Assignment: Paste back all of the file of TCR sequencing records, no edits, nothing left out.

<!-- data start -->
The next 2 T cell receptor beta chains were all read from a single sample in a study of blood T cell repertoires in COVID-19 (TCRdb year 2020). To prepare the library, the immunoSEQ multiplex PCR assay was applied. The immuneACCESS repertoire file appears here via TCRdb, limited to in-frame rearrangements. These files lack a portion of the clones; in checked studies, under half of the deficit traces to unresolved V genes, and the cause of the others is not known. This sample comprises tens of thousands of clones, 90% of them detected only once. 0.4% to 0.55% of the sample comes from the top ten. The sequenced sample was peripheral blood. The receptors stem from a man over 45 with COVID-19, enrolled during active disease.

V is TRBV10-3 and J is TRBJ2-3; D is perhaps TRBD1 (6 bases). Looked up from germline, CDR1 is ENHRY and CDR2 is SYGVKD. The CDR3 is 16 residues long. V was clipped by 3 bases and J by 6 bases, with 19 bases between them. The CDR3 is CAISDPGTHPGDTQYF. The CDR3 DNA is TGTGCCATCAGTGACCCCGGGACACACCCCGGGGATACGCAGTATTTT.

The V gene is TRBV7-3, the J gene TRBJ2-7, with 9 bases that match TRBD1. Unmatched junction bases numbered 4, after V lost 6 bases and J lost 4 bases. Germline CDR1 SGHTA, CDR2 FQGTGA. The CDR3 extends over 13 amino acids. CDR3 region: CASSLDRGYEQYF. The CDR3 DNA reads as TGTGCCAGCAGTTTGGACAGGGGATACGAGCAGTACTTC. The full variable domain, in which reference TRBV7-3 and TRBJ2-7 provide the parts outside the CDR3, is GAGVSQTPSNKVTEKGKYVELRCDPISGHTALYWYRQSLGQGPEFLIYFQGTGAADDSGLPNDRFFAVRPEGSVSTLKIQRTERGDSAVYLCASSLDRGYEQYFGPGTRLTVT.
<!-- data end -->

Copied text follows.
The next 2 T cell receptor beta chains were all read from a single sample in a study of blood T cell repertoires in COVID-19 (TCRdb year 2020). To prepare the library, the immunoSEQ multiplex PCR assay was applied. The immuneACCESS repertoire file appears here via TCRdb, limited to in-frame rearrangements. These files lack a portion of the clones; in checked studies, under half of the deficit traces to unresolved V genes, and the cause of the others is not known. This sample comprises tens of thousands of clones, 90% of them detected only once. 0.4% to 0.55% of the sample comes from the top ten. The sequenced sample was peripheral blood. The receptors stem from a man over 45 with COVID-19, enrolled during active disease.

V is TRBV10-3 and J is TRBJ2-3; D is perhaps TRBD1 (6 bases). Looked up from germline, CDR1 is ENHRY and CDR2 is SYGVKD. The CDR3 is 16 residues long. V was clipped by 3 bases and J by 6 bases, with 19 bases between them. The CDR3 is CAISDPGTHPGDTQYF. The CDR3 DNA is TGTGCCATCAGTGACCCCGGGACACACCCCGGGGATACGCAGTATTTT.

The V gene is TRBV7-3, the J gene TRBJ2-7, with 9 bases that match TRBD1. Unmatched junction bases numbered 4, after V lost 6 bases and J lost 4 bases. Germline CDR1 SGHTA, CDR2 FQGTGA. The CDR3 extends over 13 amino acids. CDR3 region: CASSLDRGYEQYF. The CDR3 DNA reads as TGTGCCAGCAGTTTGGACAGGGGATACGAGCAGTACTTC. The full variable domain, in which reference TRBV7-3 and TRBJ2-7 provide the parts outside the CDR3, is GAGVSQTPSNKVTEKGKYVELRCDPISGHTALYWYRQSLGQGPEFLIYFQGTGAADDSGLPNDRFFAVRPEGSVSTLKIQRTERGDSAVYLCASSLDRGYEQYFGPGTRLTVT.